shiny

A specification for naming and organizing CSS rules, with Sass and JavaScript helpers for convenience and conformance.

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Readme

Shiny
version Build Status http://shiny.tools
Shiny is a method of organizing CSS rules by purpose. It provides a naming scheme to communicate selector responsibility, and suggests a convention for file layout. While made with preprocessors like Sass in mind, Shiny can be used with plain, handwritten CSS. The specification addresses selector naming, but the conventions work best when applied to the HTML and JavaScript aspects of the project, as well.
The specification is centered around the concepts of Components and Layouts. Components represent a minimal unit of complete functionality, eg a button, a card, an input, or a header. Layouts are used to arrange components, eg a story list, UI panel, or whole page. Both Components and Layouts use Variants and States to manage related configurations. Shiny also makes a distinction between styles for structure and styles for look-and-feel purposes.

Specification

The selector syntax looks like: .LayoutName__, ._RegionName__, .ComponentName, ._SubcomponentName, .-variant, .-variant_group--val, [data-state="val"]. Project organization is focused on separating structural styles from look-and-feel styles, through the use of appropriately named files.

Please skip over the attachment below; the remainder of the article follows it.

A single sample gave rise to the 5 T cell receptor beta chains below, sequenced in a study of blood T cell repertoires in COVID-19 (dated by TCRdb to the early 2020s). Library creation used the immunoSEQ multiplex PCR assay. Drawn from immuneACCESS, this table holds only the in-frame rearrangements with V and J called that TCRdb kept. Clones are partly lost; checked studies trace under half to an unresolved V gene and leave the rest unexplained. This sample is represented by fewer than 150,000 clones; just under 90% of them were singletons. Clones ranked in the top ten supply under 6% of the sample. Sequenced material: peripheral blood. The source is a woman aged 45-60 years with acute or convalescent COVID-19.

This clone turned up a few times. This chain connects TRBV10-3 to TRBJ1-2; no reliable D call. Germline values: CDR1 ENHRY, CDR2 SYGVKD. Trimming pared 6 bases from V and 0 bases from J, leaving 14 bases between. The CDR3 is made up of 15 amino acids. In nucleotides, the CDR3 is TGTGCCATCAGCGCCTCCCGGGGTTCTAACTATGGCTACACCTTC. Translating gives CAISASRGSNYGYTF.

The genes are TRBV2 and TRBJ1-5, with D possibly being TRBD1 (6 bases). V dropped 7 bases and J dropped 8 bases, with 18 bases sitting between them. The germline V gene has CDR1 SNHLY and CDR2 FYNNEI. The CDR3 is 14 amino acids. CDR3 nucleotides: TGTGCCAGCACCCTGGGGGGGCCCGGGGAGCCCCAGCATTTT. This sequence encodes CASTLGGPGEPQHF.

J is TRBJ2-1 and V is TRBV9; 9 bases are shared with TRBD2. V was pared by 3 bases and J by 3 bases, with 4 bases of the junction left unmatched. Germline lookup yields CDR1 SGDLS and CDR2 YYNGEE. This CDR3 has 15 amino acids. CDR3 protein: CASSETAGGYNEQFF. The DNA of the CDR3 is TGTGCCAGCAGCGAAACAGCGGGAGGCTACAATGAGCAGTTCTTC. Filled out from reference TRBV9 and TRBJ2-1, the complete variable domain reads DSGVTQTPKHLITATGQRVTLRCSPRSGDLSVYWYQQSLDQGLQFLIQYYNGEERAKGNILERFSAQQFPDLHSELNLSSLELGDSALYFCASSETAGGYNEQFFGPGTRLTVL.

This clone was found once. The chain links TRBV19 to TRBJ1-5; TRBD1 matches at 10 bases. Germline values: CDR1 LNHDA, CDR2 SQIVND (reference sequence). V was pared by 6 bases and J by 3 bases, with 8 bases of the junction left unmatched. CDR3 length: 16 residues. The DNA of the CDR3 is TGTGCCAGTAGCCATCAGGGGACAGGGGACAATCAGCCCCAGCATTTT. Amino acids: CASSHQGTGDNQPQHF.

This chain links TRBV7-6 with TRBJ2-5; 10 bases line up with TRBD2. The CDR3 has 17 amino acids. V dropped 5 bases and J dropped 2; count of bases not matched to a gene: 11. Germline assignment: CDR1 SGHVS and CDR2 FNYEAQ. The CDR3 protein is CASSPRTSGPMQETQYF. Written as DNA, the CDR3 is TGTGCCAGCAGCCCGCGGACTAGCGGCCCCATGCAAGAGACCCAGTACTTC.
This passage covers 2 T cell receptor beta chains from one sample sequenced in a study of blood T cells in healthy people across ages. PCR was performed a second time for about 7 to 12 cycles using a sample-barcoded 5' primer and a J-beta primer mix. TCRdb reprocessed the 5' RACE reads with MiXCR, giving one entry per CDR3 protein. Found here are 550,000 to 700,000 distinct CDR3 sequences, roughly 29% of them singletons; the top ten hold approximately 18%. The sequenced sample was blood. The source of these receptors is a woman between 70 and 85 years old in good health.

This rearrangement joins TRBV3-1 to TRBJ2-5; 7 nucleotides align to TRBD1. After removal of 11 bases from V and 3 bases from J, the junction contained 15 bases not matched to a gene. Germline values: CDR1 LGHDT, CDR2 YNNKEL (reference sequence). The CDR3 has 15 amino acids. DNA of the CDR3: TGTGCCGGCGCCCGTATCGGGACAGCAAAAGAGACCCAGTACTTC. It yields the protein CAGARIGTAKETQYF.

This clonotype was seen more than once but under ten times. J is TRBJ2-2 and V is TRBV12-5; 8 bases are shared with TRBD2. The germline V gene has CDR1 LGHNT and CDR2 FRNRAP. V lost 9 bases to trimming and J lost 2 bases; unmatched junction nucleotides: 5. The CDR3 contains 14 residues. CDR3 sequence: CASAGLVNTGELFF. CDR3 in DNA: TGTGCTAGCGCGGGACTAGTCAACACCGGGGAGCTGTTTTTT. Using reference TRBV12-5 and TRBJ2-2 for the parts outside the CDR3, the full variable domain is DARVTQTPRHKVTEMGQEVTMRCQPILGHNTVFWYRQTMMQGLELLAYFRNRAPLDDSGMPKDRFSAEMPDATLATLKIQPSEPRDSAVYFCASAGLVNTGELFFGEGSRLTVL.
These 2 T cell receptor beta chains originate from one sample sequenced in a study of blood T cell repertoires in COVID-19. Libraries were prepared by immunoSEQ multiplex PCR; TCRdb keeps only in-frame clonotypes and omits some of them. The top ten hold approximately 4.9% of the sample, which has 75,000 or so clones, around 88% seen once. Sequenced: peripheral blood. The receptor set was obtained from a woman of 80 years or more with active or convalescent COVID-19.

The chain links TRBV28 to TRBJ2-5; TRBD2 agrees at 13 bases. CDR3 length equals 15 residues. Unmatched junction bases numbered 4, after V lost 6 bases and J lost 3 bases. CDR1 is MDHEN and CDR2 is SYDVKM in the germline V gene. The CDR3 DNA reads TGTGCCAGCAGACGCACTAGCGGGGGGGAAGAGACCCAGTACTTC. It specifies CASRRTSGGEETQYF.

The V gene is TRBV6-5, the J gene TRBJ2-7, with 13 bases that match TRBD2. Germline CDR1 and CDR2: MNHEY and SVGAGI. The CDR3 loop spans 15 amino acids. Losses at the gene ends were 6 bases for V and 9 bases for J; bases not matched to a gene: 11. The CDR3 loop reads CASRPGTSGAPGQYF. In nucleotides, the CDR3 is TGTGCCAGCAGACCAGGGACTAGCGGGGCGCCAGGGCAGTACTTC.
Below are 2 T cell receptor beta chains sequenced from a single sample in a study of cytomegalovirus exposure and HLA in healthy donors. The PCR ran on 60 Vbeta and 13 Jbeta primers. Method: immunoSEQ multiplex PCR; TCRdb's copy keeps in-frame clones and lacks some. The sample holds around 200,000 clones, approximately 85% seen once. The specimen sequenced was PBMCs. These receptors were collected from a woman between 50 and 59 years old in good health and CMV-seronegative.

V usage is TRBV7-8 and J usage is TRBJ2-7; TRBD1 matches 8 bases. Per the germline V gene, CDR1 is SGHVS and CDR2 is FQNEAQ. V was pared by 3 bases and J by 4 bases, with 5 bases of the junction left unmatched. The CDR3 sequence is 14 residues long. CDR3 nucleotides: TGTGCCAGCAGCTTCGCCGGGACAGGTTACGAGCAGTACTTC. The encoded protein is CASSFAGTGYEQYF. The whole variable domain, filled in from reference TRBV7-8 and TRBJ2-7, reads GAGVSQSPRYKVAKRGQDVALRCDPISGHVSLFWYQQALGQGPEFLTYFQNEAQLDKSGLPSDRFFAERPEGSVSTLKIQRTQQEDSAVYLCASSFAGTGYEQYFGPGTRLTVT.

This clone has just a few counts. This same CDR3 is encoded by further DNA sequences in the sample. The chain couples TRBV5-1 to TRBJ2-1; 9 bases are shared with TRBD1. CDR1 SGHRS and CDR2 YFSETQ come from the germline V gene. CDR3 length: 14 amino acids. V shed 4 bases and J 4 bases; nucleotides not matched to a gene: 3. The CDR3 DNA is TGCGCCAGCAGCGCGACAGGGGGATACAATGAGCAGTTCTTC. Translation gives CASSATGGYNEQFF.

See the full specification for details and examples of both syntax and organization.
See a real-world example.

Helpers

The shiny package provides JavaScript and Sass helpers for working with Shiny-style classes.
Install the package using npm, npm install shiny, then require or import as necessary: var shiny = require('shiny'); or @import "shiny".
For details on usage, see the helpers documentation.

Source And Issues

The project source for the spec and the helpers is open source, unlicensed, and is available on GitHub. Bugs, problems, features, comments, joys, and concerns are all welcome in the project issues, as are pull requests.

Backstory

The Shiny method is similar to, and influenced by, the SMACSS and BEM techniques. It also draws some inspiration from a talk by John Albin Wilkins at Sass Conf 2013. However, it attempts to have a friendlier syntax than BEM and SMACSS that also works well with client-side JavaScript frameworks. Marionette and React in particular have been influential.

Authors

License

Unlicensed aka Public Domain. See /LICENSE for more information.